1.) With all hives we have the same problem: the bees don't build their comb within the frames but diagonally glueing sevral frames together.
2.) In one hive we have a queen divider between the first and the second box. The bees do not colononize the upper box. However, there was a crack in the roof and maybe moisture went in. Is it the queen divider or was it the crack?
I am grateful for answers
Joking aside bees often do not venture up into the super for many reasons it could be because they have not enough pollen and honey to do so this year as the swarm is too small or they dont like the box or even some other reason unknown to either of us .
They often make bridging comb between frames to house drones queen cells or even to change the air flow in the hive. Some beekeepers destroy it others dont depends on your philosophy of keeping bees .
What type of hive have you got ?
1) You do not need the queen excluder, and it can be safely removed from your hive. These are a piece of kit used extensively by commercial beekeepers that make their operations more efficient, but a small scale beekeeper should have no need for them. Their purpose is to prevent the queen laying in upper boxes, so that whole boxes can be harvested without the need to check for the queen or brood. With a small number of hives it is easy for the beekeeper to do this manually frame by frame. Queen excluders are renowned for deterring bees from moving up to a new box. Furthermore, if this is a new colony you are unlikely to be removing honey from it this year anyway. They will probably need all their stores to build wax and make it through the winter, without a large surplus for you this year.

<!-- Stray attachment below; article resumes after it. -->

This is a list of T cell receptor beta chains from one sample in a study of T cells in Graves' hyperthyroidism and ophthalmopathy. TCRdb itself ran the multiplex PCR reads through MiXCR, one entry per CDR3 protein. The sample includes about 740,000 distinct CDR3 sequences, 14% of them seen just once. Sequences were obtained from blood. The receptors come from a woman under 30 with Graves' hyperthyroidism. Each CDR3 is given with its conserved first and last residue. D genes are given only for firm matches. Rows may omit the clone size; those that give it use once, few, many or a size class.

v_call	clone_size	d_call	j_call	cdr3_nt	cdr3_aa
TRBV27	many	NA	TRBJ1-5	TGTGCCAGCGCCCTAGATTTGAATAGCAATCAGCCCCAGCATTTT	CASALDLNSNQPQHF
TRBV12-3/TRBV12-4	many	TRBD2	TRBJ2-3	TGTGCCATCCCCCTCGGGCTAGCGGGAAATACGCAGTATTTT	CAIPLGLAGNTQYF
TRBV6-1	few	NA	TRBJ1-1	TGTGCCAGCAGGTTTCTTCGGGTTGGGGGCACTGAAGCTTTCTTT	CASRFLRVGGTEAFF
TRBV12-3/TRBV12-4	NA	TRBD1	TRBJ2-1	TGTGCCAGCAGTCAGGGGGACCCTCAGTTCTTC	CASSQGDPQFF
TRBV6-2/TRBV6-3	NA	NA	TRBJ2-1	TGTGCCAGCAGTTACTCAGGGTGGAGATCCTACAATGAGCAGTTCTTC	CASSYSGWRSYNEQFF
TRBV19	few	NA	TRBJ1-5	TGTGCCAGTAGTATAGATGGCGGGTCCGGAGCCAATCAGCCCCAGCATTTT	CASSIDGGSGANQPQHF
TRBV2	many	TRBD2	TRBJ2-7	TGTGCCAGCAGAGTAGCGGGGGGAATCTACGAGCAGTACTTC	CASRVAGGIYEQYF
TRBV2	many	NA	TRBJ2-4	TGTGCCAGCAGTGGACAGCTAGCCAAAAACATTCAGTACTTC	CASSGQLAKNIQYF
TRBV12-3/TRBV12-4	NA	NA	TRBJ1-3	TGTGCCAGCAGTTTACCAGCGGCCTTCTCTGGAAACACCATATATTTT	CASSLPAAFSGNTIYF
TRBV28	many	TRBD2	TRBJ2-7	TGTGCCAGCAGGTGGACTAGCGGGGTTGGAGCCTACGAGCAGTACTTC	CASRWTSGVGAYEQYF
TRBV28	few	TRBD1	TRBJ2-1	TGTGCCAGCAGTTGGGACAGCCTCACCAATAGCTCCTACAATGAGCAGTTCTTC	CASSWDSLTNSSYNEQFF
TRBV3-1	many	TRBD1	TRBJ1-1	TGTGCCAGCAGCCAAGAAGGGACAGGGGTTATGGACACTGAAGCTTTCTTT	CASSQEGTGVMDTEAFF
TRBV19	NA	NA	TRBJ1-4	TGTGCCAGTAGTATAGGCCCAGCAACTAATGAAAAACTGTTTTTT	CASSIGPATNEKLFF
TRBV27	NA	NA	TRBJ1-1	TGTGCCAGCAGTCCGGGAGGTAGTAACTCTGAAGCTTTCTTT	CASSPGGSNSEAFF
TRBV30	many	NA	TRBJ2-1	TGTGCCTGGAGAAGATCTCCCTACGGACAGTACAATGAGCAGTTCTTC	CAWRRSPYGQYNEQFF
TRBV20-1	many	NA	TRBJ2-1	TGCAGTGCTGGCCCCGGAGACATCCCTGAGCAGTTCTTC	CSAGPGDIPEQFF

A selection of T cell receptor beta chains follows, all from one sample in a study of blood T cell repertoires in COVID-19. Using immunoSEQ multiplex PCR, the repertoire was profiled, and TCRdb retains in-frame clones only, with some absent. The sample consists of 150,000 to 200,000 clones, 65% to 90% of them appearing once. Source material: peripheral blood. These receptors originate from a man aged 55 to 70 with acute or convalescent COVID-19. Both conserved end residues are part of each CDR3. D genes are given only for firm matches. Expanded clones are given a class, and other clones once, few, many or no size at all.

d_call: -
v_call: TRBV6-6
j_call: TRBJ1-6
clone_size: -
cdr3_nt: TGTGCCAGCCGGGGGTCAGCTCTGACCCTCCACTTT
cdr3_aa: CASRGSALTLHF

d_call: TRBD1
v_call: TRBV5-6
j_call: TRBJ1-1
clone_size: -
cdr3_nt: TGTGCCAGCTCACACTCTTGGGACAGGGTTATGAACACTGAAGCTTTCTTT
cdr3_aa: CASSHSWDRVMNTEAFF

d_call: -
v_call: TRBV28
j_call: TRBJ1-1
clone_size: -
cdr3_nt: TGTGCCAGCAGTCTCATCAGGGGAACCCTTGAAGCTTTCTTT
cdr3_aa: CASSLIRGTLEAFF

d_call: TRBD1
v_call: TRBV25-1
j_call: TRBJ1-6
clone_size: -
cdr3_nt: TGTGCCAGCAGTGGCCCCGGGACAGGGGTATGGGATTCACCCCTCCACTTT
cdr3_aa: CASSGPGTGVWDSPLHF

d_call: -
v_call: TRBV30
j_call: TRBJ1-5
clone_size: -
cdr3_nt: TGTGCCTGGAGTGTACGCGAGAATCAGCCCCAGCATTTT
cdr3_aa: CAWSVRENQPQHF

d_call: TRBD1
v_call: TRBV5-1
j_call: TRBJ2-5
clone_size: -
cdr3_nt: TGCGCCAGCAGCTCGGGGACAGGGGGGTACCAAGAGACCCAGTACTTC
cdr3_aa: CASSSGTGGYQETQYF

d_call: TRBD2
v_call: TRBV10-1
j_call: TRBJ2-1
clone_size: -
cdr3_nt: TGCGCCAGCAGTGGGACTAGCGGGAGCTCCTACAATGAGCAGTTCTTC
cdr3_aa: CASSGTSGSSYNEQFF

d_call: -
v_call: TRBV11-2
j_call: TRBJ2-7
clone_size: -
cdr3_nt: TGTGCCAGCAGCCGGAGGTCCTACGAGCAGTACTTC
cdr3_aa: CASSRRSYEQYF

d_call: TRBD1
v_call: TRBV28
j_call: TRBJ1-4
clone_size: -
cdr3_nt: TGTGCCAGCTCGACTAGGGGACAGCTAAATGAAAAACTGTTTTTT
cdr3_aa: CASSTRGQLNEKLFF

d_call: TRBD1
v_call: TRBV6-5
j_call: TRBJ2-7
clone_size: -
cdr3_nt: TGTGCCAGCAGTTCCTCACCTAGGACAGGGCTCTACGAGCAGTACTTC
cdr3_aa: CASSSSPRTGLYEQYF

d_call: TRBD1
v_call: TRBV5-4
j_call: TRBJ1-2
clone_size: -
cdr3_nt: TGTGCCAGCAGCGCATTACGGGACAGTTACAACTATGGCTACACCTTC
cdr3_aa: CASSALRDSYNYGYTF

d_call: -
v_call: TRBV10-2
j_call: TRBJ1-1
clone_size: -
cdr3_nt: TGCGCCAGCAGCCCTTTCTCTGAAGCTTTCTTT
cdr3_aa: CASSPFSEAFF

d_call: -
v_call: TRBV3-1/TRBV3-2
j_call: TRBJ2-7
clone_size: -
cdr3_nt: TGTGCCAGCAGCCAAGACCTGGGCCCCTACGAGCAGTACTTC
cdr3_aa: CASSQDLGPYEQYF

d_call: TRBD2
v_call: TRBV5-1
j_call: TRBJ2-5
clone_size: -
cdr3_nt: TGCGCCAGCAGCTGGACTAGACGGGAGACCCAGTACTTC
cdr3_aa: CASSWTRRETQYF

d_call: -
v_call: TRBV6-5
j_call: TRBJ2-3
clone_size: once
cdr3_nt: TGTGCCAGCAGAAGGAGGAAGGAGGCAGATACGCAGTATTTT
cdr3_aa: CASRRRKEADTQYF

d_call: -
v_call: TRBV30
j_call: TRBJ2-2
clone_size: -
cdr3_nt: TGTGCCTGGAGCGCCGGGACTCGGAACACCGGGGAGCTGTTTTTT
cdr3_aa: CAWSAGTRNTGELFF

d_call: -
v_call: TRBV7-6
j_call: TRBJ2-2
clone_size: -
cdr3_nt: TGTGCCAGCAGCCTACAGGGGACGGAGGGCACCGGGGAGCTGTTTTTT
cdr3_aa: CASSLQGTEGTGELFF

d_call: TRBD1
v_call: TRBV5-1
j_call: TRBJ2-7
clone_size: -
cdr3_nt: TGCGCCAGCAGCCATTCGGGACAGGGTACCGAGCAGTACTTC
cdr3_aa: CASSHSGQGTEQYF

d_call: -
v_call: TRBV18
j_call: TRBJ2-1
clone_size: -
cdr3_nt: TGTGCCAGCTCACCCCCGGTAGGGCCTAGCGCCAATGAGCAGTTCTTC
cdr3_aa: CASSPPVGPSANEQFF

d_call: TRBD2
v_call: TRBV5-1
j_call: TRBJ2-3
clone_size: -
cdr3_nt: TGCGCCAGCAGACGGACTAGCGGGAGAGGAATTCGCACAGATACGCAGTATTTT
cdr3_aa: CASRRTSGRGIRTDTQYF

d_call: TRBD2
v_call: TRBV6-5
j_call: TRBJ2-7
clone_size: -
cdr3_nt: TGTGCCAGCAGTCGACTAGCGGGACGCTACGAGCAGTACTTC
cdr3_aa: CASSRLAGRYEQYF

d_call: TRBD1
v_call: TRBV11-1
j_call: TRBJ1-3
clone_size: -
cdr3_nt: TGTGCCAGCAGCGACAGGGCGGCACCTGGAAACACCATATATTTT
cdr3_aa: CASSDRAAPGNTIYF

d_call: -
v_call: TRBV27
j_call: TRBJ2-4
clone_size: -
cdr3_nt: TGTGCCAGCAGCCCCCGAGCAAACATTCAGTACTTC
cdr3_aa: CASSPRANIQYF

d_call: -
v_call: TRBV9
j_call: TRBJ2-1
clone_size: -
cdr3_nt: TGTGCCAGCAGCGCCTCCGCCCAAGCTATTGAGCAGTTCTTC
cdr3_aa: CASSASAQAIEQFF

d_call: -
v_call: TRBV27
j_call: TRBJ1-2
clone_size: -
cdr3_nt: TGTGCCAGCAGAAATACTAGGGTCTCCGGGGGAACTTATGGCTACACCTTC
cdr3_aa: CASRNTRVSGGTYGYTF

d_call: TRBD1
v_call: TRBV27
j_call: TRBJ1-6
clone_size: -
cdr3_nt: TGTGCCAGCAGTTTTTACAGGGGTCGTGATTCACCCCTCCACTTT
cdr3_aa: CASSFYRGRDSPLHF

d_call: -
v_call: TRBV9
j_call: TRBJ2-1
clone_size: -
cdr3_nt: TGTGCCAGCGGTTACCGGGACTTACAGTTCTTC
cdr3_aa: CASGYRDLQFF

2) Do you have foundation in your frames, or are you attempting foundationless beekeeping? Either is valid, but there are some special techniques needed to get them drawing straight combs without foundation. Typically when you get started without foundation you will need to manually straighten a few of the combs. You can remove the whole mess from the boxes (turn them upside down on the grass if needs be and lift the box off), then use a serrated knife cut the combs so that you can bend or place them back in the frames. Use rubber bands to secure all the pieces in place. The bees will rapidly repair the damage and remove the rubber bands a few weeks later. You will have a few nice straight combs. This process is known as a CUT-OUT - there are lots of videos on youtube.
3) Once you have a few straight frames of comb it is MUCH easier to get the next ones straight. What you can do is put an empty frame between straight drawn brood combs. The bees then draw out that empty comb using the brood comb either side as a guide.
4) You can encourage them to start working on a new box by putting up a pair of brood frames to the box above. If there is no nectar flow, however, then they simply won't have the resources to make the wax needed. You may consider feeding them large quantities of sugar syrup for a few weeks to get the building up rapidly, and encourage them to make plenty of wax early on.
5) And finally, bees use gravity to ensure they build straight combs. If you want them to follow the frames make sure that you hives are dead level side to side, and that they have a very slight tilt towards the front so water drains from the floor.
Best of luck
EDIT - Blue mountains, Australia so going into summer. I don't know about your local nectar flows, but yoru colonies should be building up by now. What type of hives do you have?
Angelika Maier wrote:Thanks so much! Yes we are upside down but our climate is cool (Mountains). The "not moving upwards" was with the old hive. We have standard hives, because we are not big at woodworking and that is what you can buy. We will remove the queen divider as the first step.
There are other videos, but this gives the idea.
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